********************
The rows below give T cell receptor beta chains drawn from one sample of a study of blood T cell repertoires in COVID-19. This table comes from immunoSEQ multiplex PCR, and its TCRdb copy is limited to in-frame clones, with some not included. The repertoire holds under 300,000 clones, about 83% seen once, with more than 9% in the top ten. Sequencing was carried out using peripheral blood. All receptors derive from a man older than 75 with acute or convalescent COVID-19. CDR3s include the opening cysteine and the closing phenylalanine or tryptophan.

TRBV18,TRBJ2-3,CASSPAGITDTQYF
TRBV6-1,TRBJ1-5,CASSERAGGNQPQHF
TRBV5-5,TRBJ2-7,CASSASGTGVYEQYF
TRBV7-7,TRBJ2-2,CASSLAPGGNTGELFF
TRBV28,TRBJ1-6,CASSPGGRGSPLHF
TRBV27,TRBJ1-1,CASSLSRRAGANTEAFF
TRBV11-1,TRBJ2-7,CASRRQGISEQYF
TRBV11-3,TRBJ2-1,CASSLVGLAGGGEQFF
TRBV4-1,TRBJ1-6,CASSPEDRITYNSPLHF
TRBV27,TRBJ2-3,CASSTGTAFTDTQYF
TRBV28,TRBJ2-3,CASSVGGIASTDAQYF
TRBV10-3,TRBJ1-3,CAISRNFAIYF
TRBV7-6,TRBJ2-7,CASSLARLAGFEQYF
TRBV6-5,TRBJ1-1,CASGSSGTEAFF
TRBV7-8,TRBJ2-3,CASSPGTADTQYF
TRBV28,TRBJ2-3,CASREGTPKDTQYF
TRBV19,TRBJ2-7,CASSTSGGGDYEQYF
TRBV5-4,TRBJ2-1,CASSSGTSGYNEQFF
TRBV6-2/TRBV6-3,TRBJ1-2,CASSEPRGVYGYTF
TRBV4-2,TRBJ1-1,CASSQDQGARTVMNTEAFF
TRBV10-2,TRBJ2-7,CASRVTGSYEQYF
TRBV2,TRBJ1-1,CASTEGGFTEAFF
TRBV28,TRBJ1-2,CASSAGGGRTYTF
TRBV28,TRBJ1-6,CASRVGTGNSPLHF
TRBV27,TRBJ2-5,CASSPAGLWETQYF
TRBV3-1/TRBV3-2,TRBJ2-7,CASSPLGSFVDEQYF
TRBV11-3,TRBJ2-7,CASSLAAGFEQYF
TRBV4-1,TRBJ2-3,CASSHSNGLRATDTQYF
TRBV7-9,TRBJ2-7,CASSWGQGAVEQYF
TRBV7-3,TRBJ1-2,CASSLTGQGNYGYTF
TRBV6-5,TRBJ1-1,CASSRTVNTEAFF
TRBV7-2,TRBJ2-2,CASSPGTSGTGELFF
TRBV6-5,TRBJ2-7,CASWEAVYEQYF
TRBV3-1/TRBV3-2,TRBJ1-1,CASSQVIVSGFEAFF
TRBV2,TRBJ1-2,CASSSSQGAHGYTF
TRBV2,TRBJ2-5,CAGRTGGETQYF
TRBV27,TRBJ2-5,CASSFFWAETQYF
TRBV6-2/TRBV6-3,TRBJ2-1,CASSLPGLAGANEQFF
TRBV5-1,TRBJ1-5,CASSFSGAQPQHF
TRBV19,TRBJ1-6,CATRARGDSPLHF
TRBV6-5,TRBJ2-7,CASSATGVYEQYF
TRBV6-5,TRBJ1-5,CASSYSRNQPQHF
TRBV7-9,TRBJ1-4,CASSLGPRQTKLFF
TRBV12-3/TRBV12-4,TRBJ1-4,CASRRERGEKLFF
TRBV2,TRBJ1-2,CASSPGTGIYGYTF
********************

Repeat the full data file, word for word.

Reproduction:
The rows below give T cell receptor beta chains drawn from one sample of a study of blood T cell repertoires in COVID-19. This table comes from immunoSEQ multiplex PCR, and its TCRdb copy is limited to in-frame clones, with some not included. The repertoire holds under 300,000 clones, about 83% seen once, with more than 9% in the top ten. Sequencing was carried out using peripheral blood. All receptors derive from a man older than 75 with acute or convalescent COVID-19. CDR3s include the opening cysteine and the closing phenylalanine or tryptophan.

TRBV18,TRBJ2-3,CASSPAGITDTQYF
TRBV6-1,TRBJ1-5,CASSERAGGNQPQHF
TRBV5-5,TRBJ2-7,CASSASGTGVYEQYF
TRBV7-7,TRBJ2-2,CASSLAPGGNTGELFF
TRBV28,TRBJ1-6,CASSPGGRGSPLHF
TRBV27,TRBJ1-1,CASSLSRRAGANTEAFF
TRBV11-1,TRBJ2-7,CASRRQGISEQYF
TRBV11-3,TRBJ2-1,CASSLVGLAGGGEQFF
TRBV4-1,TRBJ1-6,CASSPEDRITYNSPLHF
TRBV27,TRBJ2-3,CASSTGTAFTDTQYF
TRBV28,TRBJ2-3,CASSVGGIASTDAQYF
TRBV10-3,TRBJ1-3,CAISRNFAIYF
TRBV7-6,TRBJ2-7,CASSLARLAGFEQYF
TRBV6-5,TRBJ1-1,CASGSSGTEAFF
TRBV7-8,TRBJ2-3,CASSPGTADTQYF
TRBV28,TRBJ2-3,CASREGTPKDTQYF
TRBV19,TRBJ2-7,CASSTSGGGDYEQYF
TRBV5-4,TRBJ2-1,CASSSGTSGYNEQFF
TRBV6-2/TRBV6-3,TRBJ1-2,CASSEPRGVYGYTF
TRBV4-2,TRBJ1-1,CASSQDQGARTVMNTEAFF
TRBV10-2,TRBJ2-7,CASRVTGSYEQYF
TRBV2,TRBJ1-1,CASTEGGFTEAFF
TRBV28,TRBJ1-2,CASSAGGGRTYTF
TRBV28,TRBJ1-6,CASRVGTGNSPLHF
TRBV27,TRBJ2-5,CASSPAGLWETQYF
TRBV3-1/TRBV3-2,TRBJ2-7,CASSPLGSFVDEQYF
TRBV11-3,TRBJ2-7,CASSLAAGFEQYF
TRBV4-1,TRBJ2-3,CASSHSNGLRATDTQYF
TRBV7-9,TRBJ2-7,CASSWGQGAVEQYF
TRBV7-3,TRBJ1-2,CASSLTGQGNYGYTF
TRBV6-5,TRBJ1-1,CASSRTVNTEAFF
TRBV7-2,TRBJ2-2,CASSPGTSGTGELFF
TRBV6-5,TRBJ2-7,CASWEAVYEQYF
TRBV3-1/TRBV3-2,TRBJ1-1,CASSQVIVSGFEAFF
TRBV2,TRBJ1-2,CASSSSQGAHGYTF
TRBV2,TRBJ2-5,CAGRTGGETQYF
TRBV27,TRBJ2-5,CASSFFWAETQYF
TRBV6-2/TRBV6-3,TRBJ2-1,CASSLPGLAGANEQFF
TRBV5-1,TRBJ1-5,CASSFSGAQPQHF
TRBV19,TRBJ1-6,CATRARGDSPLHF
TRBV6-5,TRBJ2-7,CASSATGVYEQYF
TRBV6-5,TRBJ1-5,CASSYSRNQPQHF
TRBV7-9,TRBJ1-4,CASSLGPRQTKLFF
TRBV12-3/TRBV12-4,TRBJ1-4,CASRRERGEKLFF
TRBV2,TRBJ1-2,CASSPGTGIYGYTF